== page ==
Introduction: In this article, Gena Philibert-Ortega explores a helpful resource for family history research: an online collection of African American newspapers. Gena is a genealogist and author of the book “From the Family Kitchen.”
When we think of newspapers we often think of a local newspaper. That makes sense; it’s the format we are most familiar with. Maybe you or your family once subscribed to the local city or regional newspaper, which covered all types of news throughout the area. However, other types of newspapers existed in America’s history – and these newspapers focused on the interests and lives of a specific community. These communities can consist of an ethnic, racial, religious, or academic group.
Ethnic-focused newspapers played an important part in their community for many reasons, one of which is that they told the truth about events that might have been downplayed or whitewashed due to racism and hatred – or may never have appeared in the mainstream press at all.
African American newspapers are an important part of American newspaper history. While it’s easy to assume these newspapers began after the Civil War, in reality the first predates the war by decades: Freedom’s Journal was first published in March 1827. A weekly newspaper, it was “circulated in 11 states, the District of Columbia, Haiti, Europe, and Canada.”*
Freedom’s Journal was born from a meeting of New York Black leaders who agreed that the racist rantings of the local press needed to be challenged. “In its wake, some thirty black-owned papers would appear in the northern states in the period before the Civil War, while more than 1,100 would be published during the latter half of the nineteenth century.”**
In the inaugural issue of Freedom’s Journal the editors declared:
An education is what renders civilized man superior to the savage: as the dissemination of knowledge is continually progressing among all other classes in the community: we deem it expedient to establish a paper, and bring into operation all the means with which our benevolent Creator had endowed us, for the moral, religious, civil and literary improvement of our injured race.
Daily slandered, we think that there ought to be some channel of communication between us and the public: through which a single voice may be heard, in defence of five hundred thousand free people of colour. For often has injustice been heaped upon us, when our only defence was an appeal to the Almighty: but we believe that the time has now arrived, when the calumnies of our enemies should be refuted by forcible arguments.
You can read Freedom’s Journal on GenealogyBank.
African American Newspapers Nationwide
Freedom’s Journal was the first in the long list of African American newspapers that have been published nationwide, as evidenced from a Census Bureau statistical report from the late 1930s reporting that not less than 227 newspapers and 105 magazines and bulletins were being published by African Americans between 1 November 1937 and 31 October 1938. Of those 227 newspapers, 145 reported their combined circulation as 1,322,072.*** It’s important to remember that those newspapers had subscribers based in the local city they published in – but their overall subscription base included other cities, states, and even countries.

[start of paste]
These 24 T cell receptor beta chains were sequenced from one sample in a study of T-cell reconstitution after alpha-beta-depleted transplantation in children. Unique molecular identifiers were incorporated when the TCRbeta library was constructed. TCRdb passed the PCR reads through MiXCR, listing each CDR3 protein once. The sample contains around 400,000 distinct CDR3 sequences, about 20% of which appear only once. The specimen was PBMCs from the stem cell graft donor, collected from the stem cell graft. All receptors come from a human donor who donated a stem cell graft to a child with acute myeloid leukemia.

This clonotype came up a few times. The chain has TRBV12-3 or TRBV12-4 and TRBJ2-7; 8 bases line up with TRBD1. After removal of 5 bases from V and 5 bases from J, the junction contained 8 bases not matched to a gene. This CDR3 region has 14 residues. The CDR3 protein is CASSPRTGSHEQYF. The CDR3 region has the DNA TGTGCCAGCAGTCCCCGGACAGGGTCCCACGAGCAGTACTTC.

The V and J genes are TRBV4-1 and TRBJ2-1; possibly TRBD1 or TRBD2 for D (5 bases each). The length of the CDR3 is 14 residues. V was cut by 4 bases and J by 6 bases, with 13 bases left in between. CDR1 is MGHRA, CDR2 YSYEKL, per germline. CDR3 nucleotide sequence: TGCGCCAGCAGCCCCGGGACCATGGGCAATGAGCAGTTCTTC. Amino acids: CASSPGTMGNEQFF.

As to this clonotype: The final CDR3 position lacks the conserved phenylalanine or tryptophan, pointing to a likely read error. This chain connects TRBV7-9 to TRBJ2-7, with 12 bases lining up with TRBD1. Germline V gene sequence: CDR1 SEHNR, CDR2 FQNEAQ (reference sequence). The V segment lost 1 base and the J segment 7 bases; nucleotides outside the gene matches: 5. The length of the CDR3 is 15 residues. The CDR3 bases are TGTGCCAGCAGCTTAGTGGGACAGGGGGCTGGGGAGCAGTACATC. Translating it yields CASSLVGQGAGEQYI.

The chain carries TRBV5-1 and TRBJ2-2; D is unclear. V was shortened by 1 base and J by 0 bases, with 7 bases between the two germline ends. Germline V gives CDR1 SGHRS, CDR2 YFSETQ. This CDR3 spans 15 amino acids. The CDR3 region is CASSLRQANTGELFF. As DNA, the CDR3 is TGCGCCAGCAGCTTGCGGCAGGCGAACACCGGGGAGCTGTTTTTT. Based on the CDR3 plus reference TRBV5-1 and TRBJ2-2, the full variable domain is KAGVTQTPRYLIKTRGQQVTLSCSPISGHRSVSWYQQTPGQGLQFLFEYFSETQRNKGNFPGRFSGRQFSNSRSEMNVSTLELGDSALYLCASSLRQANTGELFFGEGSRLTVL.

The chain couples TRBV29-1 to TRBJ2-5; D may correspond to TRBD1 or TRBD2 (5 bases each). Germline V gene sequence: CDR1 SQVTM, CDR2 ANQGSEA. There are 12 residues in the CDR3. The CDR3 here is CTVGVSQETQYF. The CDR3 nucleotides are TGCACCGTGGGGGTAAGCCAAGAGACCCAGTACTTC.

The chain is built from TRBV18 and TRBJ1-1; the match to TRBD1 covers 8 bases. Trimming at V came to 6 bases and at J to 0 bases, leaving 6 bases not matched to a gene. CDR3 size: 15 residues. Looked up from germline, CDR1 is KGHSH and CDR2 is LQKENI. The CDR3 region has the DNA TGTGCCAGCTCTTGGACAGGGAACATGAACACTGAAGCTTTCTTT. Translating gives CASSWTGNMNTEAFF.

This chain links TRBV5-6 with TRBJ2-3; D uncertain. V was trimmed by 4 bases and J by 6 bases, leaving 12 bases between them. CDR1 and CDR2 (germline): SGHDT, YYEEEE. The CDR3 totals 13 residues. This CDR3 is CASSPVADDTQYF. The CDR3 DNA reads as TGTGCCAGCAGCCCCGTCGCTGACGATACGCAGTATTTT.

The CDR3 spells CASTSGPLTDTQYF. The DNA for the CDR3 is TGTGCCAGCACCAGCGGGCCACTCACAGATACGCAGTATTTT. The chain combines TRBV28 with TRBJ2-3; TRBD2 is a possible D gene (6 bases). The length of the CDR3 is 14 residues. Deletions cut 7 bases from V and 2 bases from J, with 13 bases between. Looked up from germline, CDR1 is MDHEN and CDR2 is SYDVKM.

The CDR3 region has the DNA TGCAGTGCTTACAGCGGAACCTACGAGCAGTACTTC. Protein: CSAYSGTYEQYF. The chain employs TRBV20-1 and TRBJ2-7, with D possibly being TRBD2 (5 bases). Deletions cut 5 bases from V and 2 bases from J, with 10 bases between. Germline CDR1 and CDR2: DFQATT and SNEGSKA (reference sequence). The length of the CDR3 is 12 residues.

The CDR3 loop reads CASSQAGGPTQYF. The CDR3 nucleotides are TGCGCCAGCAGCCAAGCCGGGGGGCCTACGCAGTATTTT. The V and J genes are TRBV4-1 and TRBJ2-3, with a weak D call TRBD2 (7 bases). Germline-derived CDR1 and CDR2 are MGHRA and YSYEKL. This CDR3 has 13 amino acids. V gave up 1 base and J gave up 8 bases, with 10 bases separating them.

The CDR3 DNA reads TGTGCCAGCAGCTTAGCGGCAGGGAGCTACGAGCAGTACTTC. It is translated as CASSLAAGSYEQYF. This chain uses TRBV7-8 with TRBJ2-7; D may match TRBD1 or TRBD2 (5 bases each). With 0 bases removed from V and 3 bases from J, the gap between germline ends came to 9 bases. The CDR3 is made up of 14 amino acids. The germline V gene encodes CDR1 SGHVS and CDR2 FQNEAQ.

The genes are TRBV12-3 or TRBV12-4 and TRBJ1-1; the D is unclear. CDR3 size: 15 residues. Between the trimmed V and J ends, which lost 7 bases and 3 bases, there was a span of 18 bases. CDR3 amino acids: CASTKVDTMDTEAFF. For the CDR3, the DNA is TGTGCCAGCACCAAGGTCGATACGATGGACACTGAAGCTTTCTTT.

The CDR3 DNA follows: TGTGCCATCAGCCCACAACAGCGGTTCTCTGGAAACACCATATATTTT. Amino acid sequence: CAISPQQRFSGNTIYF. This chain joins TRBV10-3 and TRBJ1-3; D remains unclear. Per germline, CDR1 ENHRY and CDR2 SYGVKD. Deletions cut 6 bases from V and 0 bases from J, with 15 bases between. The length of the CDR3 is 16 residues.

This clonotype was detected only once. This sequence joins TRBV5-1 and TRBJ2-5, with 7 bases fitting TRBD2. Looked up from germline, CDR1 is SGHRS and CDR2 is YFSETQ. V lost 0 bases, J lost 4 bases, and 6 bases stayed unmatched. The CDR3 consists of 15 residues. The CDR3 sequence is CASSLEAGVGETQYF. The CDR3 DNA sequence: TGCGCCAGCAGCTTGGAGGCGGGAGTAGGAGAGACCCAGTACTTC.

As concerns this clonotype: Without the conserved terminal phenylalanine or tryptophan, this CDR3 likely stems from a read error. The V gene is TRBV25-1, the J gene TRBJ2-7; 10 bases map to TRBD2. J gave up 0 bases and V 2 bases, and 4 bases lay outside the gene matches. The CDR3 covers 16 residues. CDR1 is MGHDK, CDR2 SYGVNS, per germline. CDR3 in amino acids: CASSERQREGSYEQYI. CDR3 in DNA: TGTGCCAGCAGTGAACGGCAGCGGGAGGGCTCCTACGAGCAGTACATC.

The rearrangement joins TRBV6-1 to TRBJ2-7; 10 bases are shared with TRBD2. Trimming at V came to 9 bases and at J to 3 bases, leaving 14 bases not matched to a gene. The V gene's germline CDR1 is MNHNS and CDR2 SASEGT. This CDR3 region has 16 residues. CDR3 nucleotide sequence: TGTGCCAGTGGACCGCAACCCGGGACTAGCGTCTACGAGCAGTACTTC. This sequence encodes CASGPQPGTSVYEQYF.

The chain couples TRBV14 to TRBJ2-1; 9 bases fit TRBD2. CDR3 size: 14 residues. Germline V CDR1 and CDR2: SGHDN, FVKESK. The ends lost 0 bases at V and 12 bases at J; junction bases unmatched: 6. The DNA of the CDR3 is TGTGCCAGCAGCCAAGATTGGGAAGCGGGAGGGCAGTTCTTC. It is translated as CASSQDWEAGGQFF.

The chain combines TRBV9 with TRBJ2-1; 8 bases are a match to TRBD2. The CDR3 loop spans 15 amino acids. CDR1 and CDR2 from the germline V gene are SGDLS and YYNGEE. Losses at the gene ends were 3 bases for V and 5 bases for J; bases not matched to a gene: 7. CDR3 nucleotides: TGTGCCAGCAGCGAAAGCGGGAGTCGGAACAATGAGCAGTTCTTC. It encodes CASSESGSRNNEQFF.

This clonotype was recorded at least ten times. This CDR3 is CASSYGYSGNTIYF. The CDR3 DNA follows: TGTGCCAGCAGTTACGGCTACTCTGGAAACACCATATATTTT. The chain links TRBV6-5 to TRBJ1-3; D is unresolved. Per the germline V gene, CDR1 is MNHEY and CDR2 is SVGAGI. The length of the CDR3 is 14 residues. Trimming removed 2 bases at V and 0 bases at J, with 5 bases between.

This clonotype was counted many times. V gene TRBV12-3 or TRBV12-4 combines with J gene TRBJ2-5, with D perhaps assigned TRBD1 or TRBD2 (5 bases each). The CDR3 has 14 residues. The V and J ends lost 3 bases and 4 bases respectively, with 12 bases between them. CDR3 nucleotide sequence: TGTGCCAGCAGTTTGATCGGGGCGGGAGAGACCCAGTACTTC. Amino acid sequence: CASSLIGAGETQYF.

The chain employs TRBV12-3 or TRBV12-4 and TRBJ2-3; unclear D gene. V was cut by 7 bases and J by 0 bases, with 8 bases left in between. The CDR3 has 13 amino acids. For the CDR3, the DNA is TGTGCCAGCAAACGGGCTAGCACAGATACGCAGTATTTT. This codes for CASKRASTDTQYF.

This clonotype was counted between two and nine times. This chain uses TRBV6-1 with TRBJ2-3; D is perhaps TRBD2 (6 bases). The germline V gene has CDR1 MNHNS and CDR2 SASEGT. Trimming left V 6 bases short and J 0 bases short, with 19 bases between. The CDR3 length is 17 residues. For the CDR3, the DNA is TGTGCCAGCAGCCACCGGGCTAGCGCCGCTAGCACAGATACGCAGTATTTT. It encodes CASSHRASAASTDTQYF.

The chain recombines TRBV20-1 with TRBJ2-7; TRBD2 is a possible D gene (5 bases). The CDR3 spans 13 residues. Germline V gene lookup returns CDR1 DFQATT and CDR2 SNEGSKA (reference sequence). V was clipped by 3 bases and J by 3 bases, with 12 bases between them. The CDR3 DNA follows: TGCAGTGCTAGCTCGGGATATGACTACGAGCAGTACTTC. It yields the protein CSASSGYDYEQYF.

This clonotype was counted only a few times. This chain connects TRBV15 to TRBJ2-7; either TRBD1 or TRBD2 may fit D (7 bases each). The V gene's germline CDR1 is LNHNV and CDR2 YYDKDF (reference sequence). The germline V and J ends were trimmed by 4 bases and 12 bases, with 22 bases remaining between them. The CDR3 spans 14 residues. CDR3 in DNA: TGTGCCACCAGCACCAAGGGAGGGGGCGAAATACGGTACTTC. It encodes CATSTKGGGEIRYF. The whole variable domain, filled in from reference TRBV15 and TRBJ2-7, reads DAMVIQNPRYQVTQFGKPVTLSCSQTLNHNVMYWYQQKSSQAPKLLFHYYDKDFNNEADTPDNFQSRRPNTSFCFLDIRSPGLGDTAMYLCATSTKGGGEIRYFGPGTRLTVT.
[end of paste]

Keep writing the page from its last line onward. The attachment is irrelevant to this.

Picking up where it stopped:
GenealogyBank’s African American Newspaper Archives
GenealogyBank’s African American Newspaper Archives span over 170 years, from 1827 to1999, and include 39 newspapers from around the United States. Searchable by keyword, state or title, these newspapers provide a look at issues important to the community. They also report on the lives of those in the community.
African American newspapers are an excellent place to search for obituaries, birth notices, and mentions of illness. This list of the recently-deceased in the May 1897 issue of the Afro-American Sentinel includes those who suffered from the measles, consumption, and paralysis. The same column includes a birth announcement.
The San Francisco Vindicator was a weekly newspaper and a good example of the great community information that can be found in these African American newspapers. Here’s a listing of fraternal order societies and their meeting times.
Newspapers can also be a source of names lists. Typically we see examples of these with lists naming those who have unpaid taxes. But in this San Francisco Vindicator example, the names of people who owe the newspaper money are listed with their address and in some cases occupation.
Don’t forget to pay attention to the newspaper advertisements. If your ancestor owned a business, an advertisement can be helpful in learning more about their lives. This advertisement for Dollie Tivis’s hair salon boasts that they use hair products from Mme. C. J. Walker. Madam C. J. Walker was an African American entrepreneur and the first female self-made millionaire in the U.S. Her hair products were in great demand.
Start Your Search Today
Don’t narrow your newspaper search to just the mainstream newspapers. Enhance it by utilizing African American newspapers that reflected the concerns of the community (both local and nationwide) and the everyday lives of the people they served. Take some time today to read and get to know GenealogyBank’s African American Newspaper Archives.
* Wisconsin Historical Society. “Freedom’s Journal, the First U.S. African-American Owned Newspaper” http://www.wisconsinhistory.org/Content.aspx?dsNav=N:4294963828-4294963805&dsRecordDetails=R:CS4415
** Gonzalez, Juan and Torres, Joseph. News for All the People: The Epic Story of Race and the American Media. Verso, 2011. P. 64.
*** “Negro Newspapers and Periodicals in the United States: 1937.” Bulletin No. 1. http://wbhsi.net/~wendyplotkin/DeedsWeb/NegroNewspapersandPeriodicals.pdf